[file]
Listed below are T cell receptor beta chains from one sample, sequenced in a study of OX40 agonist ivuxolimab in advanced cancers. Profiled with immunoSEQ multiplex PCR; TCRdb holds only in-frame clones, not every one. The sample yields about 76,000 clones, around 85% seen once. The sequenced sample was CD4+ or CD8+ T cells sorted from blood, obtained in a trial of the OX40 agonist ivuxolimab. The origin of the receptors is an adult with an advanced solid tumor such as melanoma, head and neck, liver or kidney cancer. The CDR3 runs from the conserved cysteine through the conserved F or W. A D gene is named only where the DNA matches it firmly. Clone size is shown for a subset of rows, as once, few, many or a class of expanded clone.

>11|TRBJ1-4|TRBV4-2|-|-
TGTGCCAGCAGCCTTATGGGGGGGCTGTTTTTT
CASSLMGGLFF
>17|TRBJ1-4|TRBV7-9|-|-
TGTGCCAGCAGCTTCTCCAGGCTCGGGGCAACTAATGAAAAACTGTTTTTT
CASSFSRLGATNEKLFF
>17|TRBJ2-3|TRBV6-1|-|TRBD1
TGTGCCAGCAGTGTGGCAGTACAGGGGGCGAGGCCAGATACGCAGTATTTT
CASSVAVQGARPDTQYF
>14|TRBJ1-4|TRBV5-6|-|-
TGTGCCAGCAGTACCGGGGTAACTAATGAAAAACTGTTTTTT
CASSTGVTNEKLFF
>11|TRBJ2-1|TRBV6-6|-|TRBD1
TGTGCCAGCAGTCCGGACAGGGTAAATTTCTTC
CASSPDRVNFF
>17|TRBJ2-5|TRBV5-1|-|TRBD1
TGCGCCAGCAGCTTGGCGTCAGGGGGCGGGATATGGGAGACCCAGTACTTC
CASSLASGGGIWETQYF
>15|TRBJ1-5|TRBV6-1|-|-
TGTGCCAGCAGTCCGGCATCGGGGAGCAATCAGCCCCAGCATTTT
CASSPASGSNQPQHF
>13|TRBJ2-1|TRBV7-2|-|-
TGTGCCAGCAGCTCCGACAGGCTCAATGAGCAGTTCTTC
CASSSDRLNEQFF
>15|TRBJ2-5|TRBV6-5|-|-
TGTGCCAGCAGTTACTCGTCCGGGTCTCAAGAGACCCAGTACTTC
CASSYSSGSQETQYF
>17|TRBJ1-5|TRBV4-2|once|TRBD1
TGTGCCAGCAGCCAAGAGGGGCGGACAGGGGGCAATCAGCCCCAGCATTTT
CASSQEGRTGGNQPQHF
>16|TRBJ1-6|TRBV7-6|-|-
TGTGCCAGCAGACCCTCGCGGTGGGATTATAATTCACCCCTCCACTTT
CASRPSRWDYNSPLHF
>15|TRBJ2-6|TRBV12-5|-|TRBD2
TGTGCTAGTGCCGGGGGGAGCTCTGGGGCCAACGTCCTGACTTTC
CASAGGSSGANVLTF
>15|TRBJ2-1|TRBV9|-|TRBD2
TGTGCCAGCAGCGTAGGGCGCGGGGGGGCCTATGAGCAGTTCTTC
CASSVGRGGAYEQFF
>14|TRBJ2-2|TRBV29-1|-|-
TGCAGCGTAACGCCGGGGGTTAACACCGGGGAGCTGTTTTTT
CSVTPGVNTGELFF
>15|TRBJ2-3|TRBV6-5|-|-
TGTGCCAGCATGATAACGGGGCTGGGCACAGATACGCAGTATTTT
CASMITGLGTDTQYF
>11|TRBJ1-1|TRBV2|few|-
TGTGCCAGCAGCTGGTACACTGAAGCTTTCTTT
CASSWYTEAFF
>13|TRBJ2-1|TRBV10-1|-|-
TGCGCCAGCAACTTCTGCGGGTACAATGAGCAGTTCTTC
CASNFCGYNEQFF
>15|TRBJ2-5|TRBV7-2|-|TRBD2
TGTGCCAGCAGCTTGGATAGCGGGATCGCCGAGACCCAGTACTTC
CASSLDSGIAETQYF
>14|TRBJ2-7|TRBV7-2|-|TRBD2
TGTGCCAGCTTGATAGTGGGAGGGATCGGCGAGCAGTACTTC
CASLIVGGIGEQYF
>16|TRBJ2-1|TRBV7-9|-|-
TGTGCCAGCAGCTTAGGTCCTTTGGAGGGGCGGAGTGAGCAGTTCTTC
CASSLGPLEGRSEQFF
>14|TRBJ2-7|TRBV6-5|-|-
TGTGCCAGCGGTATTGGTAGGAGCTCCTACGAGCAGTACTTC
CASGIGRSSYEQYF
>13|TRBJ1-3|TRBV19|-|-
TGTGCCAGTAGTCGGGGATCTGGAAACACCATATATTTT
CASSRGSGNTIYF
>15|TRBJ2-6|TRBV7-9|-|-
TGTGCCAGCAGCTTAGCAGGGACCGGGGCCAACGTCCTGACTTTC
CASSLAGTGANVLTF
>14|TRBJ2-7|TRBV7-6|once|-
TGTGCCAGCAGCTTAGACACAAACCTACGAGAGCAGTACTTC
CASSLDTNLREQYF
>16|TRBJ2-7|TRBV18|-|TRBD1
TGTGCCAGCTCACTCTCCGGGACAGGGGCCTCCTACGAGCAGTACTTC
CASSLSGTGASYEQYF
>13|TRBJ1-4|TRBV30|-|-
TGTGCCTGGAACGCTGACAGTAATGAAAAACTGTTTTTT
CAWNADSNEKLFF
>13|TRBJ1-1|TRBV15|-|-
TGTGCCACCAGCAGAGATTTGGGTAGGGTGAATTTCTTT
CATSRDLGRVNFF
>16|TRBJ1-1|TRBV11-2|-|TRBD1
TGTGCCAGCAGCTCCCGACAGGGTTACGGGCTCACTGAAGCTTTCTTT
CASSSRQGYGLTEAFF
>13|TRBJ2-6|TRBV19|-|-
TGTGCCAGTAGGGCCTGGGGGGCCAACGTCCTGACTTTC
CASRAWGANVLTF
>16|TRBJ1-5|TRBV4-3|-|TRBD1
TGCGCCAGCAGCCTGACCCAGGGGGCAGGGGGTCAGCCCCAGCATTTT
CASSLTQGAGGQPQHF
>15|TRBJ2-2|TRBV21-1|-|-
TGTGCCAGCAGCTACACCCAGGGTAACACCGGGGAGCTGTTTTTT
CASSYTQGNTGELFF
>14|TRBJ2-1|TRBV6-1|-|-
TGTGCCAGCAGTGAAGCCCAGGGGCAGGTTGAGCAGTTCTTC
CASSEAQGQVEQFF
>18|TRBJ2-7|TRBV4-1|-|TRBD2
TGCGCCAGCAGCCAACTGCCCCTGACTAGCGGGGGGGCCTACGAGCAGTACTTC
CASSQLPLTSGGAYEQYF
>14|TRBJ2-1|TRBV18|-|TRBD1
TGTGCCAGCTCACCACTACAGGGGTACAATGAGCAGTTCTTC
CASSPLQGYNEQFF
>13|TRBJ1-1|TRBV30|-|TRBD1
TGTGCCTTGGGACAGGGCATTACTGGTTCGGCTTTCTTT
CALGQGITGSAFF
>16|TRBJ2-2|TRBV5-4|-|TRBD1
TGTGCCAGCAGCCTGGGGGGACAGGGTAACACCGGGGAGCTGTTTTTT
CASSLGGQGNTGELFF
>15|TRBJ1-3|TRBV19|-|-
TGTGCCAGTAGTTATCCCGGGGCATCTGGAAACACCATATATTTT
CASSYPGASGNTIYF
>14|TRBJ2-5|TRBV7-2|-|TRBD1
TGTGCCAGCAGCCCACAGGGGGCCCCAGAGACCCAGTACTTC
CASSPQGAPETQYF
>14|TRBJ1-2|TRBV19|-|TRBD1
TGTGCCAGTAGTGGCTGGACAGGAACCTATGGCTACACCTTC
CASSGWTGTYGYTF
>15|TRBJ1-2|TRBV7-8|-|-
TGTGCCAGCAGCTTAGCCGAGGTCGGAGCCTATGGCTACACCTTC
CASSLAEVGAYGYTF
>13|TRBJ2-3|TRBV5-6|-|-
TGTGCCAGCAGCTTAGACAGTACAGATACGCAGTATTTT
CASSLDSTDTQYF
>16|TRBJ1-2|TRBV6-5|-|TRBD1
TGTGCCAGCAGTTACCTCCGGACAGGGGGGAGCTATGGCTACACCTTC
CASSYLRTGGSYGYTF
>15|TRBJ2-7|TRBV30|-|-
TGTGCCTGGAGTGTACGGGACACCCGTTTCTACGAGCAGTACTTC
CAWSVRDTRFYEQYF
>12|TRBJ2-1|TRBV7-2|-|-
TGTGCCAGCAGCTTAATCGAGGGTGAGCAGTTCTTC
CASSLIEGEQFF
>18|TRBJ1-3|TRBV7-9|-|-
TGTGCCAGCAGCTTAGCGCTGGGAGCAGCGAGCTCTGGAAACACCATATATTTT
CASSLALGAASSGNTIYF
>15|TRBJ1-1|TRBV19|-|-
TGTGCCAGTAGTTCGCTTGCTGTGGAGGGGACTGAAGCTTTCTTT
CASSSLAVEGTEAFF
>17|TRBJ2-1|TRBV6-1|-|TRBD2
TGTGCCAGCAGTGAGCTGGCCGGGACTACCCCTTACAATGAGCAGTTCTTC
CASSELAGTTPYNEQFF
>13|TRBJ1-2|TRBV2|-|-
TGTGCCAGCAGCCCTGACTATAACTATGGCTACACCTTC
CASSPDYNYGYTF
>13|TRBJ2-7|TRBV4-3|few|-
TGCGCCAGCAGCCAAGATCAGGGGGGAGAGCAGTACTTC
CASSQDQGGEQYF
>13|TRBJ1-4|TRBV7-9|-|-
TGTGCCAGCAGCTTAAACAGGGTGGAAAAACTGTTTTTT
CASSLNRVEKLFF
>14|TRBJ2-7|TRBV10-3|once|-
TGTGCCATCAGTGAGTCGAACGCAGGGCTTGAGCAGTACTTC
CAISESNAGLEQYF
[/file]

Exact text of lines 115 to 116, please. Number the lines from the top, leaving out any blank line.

CASSPQGAPETQYF
>14|TRBJ1-2|TRBV19|-|TRBD1